Chinatown is a neighborhood located between Union Square and North Beach that covers roughly 24 square blocks [ source] and contains a high concentration of Asian restaurants of all nationalities, jewelry stores, and other shops, as well as many homes. It is a popular tourist destination.
Chinatown was formed near the era of the Gold Rush, as the Chinese heard news of great wealth coming from California. Following a strong defeat to Britain in the Opium Wars, many Chinese came to America to seek the riches they had lost to the English. Californians were not so open to the immigrants, and several years of race rioting and laws forcing the immigrants out were passed.
In 1906, the great earthquake completely destroyed the neighborhood. In the re-building efforts, there were trials with racist city officials attempting to "oust" the immigrants to other parts of towns, but they fought for their rights and re-built the neighborhood. While the neighborhood continues to receive newer immigrants and maintains a lively and active character, suburban flight has left the neighborhood relatively poor, decrepit in many parts, and largely elderly.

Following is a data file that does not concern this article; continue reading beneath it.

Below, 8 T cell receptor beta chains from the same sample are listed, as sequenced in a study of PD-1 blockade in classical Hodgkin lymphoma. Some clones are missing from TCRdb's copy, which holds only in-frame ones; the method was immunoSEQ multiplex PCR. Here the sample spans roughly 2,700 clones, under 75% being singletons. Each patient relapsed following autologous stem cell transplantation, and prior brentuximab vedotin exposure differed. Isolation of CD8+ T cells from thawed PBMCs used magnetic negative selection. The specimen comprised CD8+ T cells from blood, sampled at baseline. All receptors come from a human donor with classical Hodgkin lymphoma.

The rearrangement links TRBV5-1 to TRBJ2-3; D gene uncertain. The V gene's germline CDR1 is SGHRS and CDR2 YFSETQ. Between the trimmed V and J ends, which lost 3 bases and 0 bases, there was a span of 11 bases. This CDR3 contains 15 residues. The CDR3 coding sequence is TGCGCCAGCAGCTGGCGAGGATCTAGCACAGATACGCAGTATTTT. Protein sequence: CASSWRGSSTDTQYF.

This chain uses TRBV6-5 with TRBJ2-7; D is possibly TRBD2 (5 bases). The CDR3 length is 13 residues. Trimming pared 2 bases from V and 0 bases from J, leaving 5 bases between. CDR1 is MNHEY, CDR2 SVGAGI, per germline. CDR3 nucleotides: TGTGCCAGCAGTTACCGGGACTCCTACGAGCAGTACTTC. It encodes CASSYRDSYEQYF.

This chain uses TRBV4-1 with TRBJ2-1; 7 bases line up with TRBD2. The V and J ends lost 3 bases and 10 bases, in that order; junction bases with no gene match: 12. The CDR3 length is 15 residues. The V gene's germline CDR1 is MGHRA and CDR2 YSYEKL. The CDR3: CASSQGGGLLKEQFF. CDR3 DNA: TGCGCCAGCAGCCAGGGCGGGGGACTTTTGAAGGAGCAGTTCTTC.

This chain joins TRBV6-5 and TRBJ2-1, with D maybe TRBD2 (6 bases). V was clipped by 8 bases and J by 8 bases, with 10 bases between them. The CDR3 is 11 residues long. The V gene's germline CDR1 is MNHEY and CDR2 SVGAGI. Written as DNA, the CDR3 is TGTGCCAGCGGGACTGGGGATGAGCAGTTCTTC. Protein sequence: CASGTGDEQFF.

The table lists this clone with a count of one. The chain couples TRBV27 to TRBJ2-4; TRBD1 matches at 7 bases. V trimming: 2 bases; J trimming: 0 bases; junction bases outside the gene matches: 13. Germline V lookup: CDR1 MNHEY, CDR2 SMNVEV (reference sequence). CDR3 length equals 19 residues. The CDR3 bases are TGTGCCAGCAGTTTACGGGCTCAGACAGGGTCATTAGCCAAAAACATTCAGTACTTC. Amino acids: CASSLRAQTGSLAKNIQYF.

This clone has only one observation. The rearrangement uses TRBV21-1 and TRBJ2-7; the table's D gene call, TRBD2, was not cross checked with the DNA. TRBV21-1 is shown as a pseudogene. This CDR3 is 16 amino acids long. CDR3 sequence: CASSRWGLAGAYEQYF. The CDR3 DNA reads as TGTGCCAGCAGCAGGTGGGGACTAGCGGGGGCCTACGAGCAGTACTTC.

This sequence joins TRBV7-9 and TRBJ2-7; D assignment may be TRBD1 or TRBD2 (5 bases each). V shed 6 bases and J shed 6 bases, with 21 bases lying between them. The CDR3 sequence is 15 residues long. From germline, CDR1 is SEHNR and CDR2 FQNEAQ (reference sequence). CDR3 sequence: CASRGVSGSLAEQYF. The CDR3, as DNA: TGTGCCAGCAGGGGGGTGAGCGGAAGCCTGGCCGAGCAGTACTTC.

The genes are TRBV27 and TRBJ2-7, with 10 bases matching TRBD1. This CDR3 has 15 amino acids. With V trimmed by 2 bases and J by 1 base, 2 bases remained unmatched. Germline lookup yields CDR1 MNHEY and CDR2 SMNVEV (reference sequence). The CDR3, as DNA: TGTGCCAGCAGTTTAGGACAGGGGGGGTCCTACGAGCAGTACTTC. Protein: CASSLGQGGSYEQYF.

A few notable buildings had incidences occur that caused the Chinatown community, and community organizations, and landlords to demand that "Chinatown be returned to its people". [source: Woman, Moon. "Bulls in Chinatown." San Francisco Good Times 12 Feb. 1971, Volume IV ed., No. 6 sec.: 6. Print.]
- Leways: a Chinatown youth center
- Asian Legal Services
- Chinatown-Manilatown Draft Information Center
- Chinatown Holiday Inn
- Wei Man She: an organization which staffs the Asian Community Center
- Asian Legal Services
Present-day Notable Streets / Buildings / Places
San Francisco's Chinatown is the largest Chinatown outside of Asia. Among its attractions are the Golden Gate Fortune Cookie Factory (which has been shipping cookies since 1962; visitors are kindly treated to the back to watch them being made by workers), Old Saint Mary's (built in 1854, California's first Cathedral), and Portsmouth Square (the first homestead outside of the Mission Dolores in San Francisco).
San Francisco's oldest street, Grant Avenue, runs eight blocks through the center of America's ethnic capital to over 1.5 million people of Chinese descent. Grant Avenue has changed completely into a tourist street.
Visitors entering the neighborhood at Grant Avenue and Bush Street pass through an ornate archway typical of Chinese architecture, built in 1970. It is inscribed with the saying "All under heaven is for the good of the people," by Dr. Sun Yat-sen.